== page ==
WXXI AM News

Economy

NYS Labor Department officials say that newly revised data shows that New York State’s economic expansion continued last year, with the annual private sector job count exceeding eight million for the first time.

But the figures also show a small increase in jobs for the Rochester Metro.  In 2017, the number of private sector jobs totaled 455,400. That was up just 900 jobs from the previous year.

Still, State Labor Analyst Tammy Marino says that was coming off two very good years for the local job market.

A new report on economic growth around the U.S. shows a mixed picture for the Greater Rochester area.

The Metro Monitor report is done annually by the Washington-based think-tank, the Brookings Institution.  This latest report actually covers a one-year period from 2015 to 2016.  It shows growth in the U.S. economy overall, with most of the larger metro areas showing an increase in jobs and other expansion in their local economies.

The latest unemployment numbers show a rise in joblessness for the Rochester area in December. The unemployment rate stood at 5.0 percent, up from 4.7 percent in December of 2016.  The rate for November 2017 was 5.1 percent.

But NYS Labor analyst Tammy Marino says that 5.0 percent rate is still pretty close to the historical average for the month.

She does say that overall, it has appeared in recent months that the local job market is softening a bit.

pbs.org

The latest monthly unemployment numbers from New York State show that the Rochester area unemployment figures jumped a bit compared to a year ago.

The unemployment rate for the Rochester Metro was 5.1 percent in November, up from 4.5 percent a year ago.

State Labor Analyst Tammy Marino says that rate is about in line with what we usually see this time of year.

Office of NY Gov. Cuomo

(WXXI News & AP) Communities in New York state are splitting $755 million in state economic development funding.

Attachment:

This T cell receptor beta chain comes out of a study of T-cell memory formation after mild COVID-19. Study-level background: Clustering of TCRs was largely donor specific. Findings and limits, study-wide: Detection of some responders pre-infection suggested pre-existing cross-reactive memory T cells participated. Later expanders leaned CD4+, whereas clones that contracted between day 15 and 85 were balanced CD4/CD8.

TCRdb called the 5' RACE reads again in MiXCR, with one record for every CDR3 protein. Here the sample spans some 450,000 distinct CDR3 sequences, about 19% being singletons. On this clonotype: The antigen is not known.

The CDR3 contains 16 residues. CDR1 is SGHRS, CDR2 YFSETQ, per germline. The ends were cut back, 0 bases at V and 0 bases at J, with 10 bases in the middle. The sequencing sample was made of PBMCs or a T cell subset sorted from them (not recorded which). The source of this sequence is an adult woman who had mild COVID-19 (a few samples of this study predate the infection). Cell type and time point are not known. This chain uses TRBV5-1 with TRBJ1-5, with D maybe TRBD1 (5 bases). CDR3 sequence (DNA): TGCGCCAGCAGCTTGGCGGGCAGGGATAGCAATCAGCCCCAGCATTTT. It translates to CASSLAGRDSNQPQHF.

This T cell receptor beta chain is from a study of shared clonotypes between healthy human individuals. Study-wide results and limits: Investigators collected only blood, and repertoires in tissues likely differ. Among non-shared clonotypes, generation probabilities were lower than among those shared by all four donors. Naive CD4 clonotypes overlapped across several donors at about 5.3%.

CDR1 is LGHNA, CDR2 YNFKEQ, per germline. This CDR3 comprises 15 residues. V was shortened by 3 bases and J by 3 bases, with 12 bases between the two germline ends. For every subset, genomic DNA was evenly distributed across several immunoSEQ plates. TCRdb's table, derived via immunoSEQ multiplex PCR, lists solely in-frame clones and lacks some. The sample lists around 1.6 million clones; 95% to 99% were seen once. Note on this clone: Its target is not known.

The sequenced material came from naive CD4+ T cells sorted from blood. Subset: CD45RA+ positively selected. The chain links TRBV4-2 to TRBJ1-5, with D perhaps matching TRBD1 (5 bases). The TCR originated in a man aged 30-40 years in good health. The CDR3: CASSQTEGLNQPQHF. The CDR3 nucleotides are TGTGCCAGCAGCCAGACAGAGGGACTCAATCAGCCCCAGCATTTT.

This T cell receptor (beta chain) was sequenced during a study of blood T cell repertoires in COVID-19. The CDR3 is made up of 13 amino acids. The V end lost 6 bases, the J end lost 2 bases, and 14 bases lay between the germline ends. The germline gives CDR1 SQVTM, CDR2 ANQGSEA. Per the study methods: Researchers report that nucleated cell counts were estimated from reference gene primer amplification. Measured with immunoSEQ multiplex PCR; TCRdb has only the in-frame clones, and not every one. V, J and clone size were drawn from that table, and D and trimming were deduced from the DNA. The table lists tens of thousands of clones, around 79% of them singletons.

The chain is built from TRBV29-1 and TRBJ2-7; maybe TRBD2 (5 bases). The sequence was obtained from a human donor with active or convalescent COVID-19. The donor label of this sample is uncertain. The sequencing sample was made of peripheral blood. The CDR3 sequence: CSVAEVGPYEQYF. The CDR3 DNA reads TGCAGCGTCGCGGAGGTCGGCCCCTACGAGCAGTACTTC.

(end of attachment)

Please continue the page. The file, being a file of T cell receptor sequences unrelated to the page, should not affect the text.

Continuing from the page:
State officials announced the awards Wednesday at an event in Albany. The money will support hundreds of local economic development efforts, including job training, subsidies for expanding businesses and funding for community organizations.

This year's big winners include central New York, the Mohawk Valley, the Albany region, the mid-Hudson Valley and Long Island, which each received more than $80 million.

Adam Serwer, correspondent forThe Atlantic Monthly, joins us to discuss his recent piece titled "The Nationalist's Delusion." The piece has been hotly debated since its publication, and many prominent writers of color call it a landmark in analyzing America's history with white nationalism.

EastmanKodak is looking at layoffs and taking other steps following the release of its 3rd quarter earnings report on Wednesday.

Kodak is reporting a $46 million loss and sales were down about 8 percent from a year ago.

Some of the results were impacted by the company exiting a certain product line.

Kodak CEO Jeff Clarke said in the quarterly release that an overall print market slowdown and rising aluminum costs have impacted the company’s commercial print business.

npr.org

A new report from the Federal Reserve Bank of New York has found that while the upstate economy fared pretty well during the last business cycle, the economy in Western New York is not as robust.

New York Federal Reserve senior economist Richard Deitz says while a lot of the jobs lost during the recession in Upstate New York have come back, there is still weakness, mainly in Rochester and Buffalo.

All 12 of the metro areas in New York State had economic growth rates below the national average last year.

That’s according to the Empire Center, a fiscally-conservative think tank which looked at the recently released federal data on Gross Domestic Product.

pbs.org

New numbers from the New York State Labor Department show a drop in jobs and a rise in unemployment in the Rochester area.

The figures from the state show the Rochester Metro saw a loss of 1,300 private sector jobs in August compared to a year ago. This area was one of only two metros in the state to see a drop in private sector jobs, Buffalo was the other, with a loss of 100 jobs.

State labor analyst Tammy Marino believes the method used to determine job growth has been undercounting the number of jobs being created.

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